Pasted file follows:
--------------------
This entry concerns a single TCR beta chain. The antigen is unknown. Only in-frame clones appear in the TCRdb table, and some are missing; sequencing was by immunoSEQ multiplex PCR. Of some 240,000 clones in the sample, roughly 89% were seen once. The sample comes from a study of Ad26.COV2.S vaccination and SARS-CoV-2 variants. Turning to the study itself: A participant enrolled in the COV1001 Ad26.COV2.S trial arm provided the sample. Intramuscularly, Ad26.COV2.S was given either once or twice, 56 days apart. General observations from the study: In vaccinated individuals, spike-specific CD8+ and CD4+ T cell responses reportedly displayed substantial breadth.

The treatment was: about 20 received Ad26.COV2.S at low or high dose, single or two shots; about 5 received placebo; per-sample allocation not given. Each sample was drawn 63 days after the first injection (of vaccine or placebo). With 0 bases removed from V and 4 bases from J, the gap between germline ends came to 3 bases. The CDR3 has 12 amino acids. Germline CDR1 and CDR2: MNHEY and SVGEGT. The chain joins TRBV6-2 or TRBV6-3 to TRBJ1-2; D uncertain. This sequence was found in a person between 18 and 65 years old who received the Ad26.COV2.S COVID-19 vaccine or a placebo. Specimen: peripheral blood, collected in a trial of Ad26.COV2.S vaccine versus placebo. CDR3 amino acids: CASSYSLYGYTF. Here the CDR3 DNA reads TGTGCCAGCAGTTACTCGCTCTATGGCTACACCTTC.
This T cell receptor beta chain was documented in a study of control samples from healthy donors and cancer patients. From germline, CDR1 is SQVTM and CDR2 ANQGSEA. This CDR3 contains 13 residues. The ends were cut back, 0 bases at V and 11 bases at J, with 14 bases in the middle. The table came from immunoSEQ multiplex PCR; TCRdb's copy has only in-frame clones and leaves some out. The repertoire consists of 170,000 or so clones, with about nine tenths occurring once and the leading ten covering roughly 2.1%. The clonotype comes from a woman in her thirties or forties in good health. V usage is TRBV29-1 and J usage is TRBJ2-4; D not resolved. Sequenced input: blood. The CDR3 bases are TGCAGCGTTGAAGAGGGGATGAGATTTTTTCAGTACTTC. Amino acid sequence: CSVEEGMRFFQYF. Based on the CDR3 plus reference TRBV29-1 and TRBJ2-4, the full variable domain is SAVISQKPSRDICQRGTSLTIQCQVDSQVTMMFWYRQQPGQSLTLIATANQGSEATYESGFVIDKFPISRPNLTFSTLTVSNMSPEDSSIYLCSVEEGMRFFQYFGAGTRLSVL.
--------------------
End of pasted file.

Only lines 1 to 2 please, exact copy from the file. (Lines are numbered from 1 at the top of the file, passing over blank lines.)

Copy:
This entry concerns a single TCR beta chain. The antigen is unknown. Only in-frame clones appear in the TCRdb table, and some are missing; sequencing was by immunoSEQ multiplex PCR. Of some 240,000 clones in the sample, roughly 89% were seen once. The sample comes from a study of Ad26.COV2.S vaccination and SARS-CoV-2 variants. Turning to the study itself: A participant enrolled in the COV1001 Ad26.COV2.S trial arm provided the sample. Intramuscularly, Ad26.COV2.S was given either once or twice, 56 days apart. General observations from the study: In vaccinated individuals, spike-specific CD8+ and CD4+ T cell responses reportedly displayed substantial breadth.

The treatment was: about 20 received Ad26.COV2.S at low or high dose, single or two shots; about 5 received placebo; per-sample allocation not given. Each sample was drawn 63 days after the first injection (of vaccine or placebo). With 0 bases removed from V and 4 bases from J, the gap between germline ends came to 3 bases. The CDR3 has 12 amino acids. Germline CDR1 and CDR2: MNHEY and SVGEGT. The chain joins TRBV6-2 or TRBV6-3 to TRBJ1-2; D uncertain. This sequence was found in a person between 18 and 65 years old who received the Ad26.COV2.S COVID-19 vaccine or a placebo. Specimen: peripheral blood, collected in a trial of Ad26.COV2.S vaccine versus placebo. CDR3 amino acids: CASSYSLYGYTF. Here the CDR3 DNA reads TGTGCCAGCAGTTACTCGCTCTATGGCTACACCTTC.